Thursday, May 02, 2024

Strengthening the case for dividends investing

 


Interestingly, folks are still publishing books on dividend investing since most of the top-performing stocks in the US are tech stocks that give tiny payouts to investors. Daniel Peris is one of those rare authors who are still trying their best to push dividend investing in the US despite multiple decades of very ho-hum performance.

First, he admits that dividend investors have become underdogs in the US. He has, in fact, placed his bets that with higher interest rates, a new trend will emerge where US companies will eventually clarify their dividend policies and increase payouts to appease investors in the future. This is an incredible leap of faith, but he has great arguments for this.

When arguing for investing based on dividends, the first hurdle is Modigliani and Miller's Dividend Irrelevance Theory, which, over the years, has generated enough influence to get company bosses to dispense with dividend payouts entirely. Furthermore,  tax authorities who apply a different rate to dividends and capital gains taxation make this worse. Peris found academic arguments to counter M&M, citing the stability of dividends as a reason why it remains a good factor and putting M&M within the context of a different economic era where free cash flow is often negative.  

With the big argument out of the way, it's easier to understand why dividends have underperformed. A stock that returns dividends to shareholders retains lower earnings and would appreciate in price less than a stock that keeps its dividends or performs a buyback despite the same business performance. But there's a lot of pressure for growth investors to stay vested, as the lack of dividends means more volatility and a nasty drawdown if the growth thesis fails later. 

At the end of the book, I suspect that Peris is nostalgic. He wants the stock markets to return to an era where investors place their assets on well-run businesses and companies. In this current era, speculators bet on technology trends that push the markets higher and higher, allowing ridiculous PE ratios to take root in the US.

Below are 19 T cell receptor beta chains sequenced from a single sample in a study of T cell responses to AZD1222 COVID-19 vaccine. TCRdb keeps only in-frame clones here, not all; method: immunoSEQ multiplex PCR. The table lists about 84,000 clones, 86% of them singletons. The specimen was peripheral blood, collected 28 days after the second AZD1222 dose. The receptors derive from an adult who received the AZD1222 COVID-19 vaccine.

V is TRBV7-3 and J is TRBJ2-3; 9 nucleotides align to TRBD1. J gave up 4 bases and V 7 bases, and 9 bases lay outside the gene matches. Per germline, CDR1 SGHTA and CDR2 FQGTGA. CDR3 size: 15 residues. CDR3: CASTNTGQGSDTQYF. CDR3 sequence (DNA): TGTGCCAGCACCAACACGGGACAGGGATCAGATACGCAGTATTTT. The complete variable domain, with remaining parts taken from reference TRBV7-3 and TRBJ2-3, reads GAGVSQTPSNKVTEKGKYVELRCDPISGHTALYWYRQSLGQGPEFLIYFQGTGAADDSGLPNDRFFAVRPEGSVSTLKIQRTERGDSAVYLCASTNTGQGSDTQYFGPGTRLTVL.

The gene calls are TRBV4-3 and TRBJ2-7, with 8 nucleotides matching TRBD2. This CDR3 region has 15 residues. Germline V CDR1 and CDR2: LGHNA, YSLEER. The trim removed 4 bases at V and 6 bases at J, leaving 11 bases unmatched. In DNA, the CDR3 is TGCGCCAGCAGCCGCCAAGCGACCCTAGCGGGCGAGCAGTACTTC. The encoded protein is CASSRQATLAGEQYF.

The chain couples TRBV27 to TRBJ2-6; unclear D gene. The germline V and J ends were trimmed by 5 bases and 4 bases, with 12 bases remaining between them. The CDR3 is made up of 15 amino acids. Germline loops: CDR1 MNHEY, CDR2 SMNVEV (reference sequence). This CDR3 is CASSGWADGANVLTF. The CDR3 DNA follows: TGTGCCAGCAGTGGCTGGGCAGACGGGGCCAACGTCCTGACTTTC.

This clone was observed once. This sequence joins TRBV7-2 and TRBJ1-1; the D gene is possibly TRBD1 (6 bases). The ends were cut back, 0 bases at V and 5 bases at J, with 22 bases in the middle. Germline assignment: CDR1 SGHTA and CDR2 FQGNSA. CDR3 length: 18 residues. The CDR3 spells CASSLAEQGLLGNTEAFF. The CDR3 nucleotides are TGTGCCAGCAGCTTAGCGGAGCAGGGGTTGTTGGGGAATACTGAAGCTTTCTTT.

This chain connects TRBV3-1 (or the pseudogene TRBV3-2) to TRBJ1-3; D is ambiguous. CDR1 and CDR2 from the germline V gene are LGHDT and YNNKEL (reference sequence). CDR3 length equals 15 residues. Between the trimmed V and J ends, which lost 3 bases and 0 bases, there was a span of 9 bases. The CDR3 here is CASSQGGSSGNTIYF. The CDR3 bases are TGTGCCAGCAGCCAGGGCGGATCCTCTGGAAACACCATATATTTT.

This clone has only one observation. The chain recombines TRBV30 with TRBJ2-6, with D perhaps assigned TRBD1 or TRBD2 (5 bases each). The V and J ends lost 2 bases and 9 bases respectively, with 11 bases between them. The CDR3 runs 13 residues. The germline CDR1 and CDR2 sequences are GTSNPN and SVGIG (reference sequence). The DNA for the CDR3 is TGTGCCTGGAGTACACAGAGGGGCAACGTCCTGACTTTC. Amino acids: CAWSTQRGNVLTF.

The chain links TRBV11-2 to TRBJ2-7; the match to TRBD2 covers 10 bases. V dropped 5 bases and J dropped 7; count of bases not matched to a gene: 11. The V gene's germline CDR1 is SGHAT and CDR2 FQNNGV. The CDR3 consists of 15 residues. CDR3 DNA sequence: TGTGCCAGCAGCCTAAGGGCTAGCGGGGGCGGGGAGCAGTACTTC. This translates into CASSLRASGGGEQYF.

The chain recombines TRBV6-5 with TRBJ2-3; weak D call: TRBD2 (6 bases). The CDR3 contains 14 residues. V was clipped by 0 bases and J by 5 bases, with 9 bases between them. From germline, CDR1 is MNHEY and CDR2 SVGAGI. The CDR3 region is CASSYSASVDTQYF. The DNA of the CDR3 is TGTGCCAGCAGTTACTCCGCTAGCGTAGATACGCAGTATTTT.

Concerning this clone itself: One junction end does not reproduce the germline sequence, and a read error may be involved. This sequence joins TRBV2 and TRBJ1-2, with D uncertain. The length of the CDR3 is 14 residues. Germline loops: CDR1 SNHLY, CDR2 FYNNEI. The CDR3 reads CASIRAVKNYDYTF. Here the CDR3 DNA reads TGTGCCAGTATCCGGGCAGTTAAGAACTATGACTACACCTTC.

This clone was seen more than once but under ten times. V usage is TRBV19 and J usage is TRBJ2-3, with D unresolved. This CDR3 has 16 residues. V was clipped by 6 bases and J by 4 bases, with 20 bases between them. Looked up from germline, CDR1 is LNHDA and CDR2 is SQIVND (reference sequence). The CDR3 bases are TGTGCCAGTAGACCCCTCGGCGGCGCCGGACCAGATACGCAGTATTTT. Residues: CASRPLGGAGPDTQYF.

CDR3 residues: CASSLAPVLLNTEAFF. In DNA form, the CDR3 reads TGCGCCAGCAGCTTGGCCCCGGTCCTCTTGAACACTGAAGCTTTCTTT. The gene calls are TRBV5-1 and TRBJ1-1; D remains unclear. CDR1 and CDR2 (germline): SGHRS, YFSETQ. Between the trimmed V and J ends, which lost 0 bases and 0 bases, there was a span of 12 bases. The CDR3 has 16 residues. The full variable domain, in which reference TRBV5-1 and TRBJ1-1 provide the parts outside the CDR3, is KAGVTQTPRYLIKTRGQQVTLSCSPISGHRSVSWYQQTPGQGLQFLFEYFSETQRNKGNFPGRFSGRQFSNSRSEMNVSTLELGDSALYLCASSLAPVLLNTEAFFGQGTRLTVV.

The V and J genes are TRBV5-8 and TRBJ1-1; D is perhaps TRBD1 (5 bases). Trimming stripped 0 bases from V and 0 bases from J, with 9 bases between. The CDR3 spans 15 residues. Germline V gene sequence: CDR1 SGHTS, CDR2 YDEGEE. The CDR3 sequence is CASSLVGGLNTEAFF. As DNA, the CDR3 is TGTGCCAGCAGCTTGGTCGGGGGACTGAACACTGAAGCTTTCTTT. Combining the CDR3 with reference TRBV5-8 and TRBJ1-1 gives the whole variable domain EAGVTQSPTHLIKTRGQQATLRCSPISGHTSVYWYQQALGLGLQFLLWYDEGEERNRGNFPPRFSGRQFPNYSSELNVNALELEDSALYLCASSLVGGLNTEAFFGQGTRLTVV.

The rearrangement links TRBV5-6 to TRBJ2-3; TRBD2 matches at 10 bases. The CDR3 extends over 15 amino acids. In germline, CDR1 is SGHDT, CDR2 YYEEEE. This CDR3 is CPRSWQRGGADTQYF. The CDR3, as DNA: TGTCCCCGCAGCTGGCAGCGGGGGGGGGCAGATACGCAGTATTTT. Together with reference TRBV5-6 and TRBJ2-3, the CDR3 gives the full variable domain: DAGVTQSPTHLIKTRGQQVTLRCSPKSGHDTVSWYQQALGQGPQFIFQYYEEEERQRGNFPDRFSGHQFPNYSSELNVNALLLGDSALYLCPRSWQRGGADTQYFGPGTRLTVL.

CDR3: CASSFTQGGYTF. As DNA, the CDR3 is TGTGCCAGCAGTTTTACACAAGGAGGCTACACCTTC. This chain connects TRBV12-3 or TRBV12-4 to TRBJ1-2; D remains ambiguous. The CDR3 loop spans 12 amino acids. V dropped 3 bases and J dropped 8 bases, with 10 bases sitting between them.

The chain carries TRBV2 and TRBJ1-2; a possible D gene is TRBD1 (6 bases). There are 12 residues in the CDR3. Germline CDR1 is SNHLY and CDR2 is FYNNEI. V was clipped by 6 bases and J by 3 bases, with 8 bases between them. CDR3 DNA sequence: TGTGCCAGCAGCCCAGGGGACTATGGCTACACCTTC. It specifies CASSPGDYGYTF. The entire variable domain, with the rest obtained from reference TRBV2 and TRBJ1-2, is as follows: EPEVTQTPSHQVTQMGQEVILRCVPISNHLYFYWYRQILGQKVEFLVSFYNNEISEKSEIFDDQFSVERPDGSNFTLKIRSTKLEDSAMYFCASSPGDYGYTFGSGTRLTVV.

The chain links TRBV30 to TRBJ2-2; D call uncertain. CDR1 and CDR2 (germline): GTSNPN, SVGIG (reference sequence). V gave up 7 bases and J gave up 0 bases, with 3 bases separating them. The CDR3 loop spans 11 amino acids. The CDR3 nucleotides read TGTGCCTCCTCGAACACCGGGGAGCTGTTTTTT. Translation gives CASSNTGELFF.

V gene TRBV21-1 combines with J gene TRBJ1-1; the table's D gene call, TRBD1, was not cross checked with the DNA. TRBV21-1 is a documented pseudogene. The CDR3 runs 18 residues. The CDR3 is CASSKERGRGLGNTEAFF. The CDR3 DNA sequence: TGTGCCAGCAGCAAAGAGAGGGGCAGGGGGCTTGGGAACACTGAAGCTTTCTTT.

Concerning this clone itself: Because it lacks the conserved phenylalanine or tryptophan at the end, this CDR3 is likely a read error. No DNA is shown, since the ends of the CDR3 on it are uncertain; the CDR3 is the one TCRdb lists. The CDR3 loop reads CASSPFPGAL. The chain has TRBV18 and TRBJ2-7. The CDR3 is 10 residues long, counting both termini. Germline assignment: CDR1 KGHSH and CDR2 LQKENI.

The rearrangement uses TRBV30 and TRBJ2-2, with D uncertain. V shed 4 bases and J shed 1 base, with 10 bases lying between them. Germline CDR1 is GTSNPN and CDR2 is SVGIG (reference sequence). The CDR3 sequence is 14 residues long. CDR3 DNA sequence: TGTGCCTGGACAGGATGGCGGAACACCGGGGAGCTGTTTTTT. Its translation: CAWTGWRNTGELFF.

This is the same fantasy in the hot Japanese Anime Frieren. 


Frieren, possibly the best anime of late, invokes the same fantasies, where Fern uses only the basic offensive magics to defeat all the mages of this era. I had to make this reference as I just completed watching this series with my son. 

Strangely, the Singapore market is precisely what Peris desires. In Singapore, you find our local public companies being carefully focused on a good dividend policy and selling stocks at current PEs of less than 10. If you attend AGMs, that's what the boomer uncle investors really want. 

They just want to get paid and eat an excellent buffet simultaneously.

I am currently testing a few screens based on the book. There is some outperformance, but Sharpe ratios are around 0.5 at best. 

Always good to have a lab to test assertions.
   



3 comments:

  1. The real challenge with SG stocks is that while yields are high & valuations low - their operating metrics such as ROE, debt levels (considering most are real estate heavy), and corporate governance leave a lot to be desired.

    I've noticed a lot of "blue-chips" stuck into dividend policies from the past that are hard to sustain - with them paying out the vast majority of their free cash flow just to pay dividends.

    This leaves little for them to re-invest in their business... and the result is that profits and revenues growth has been lacklustre for years (other than banks).

    REITs are in a similarly challenged position now with many REITs (even "blue-chip REITS") trading at ICRs that are perilously low and are no longer investment grade.. with some definitely being pushed into "junk levels" with the higher interest rate environment.

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  2. As s'porean investor I prefer US companies to use buybacks rather than dividends as it's more tax efficient. Even US investors are looking at total shareholder yield for a while now, not just dividend yield.

    As for stock selection, the trend now seems to be "quality" & capital efficiency, with consistently high ROA, high ROE, increasing revenue, profits, FCF over the years. The issue is more of valuation now.

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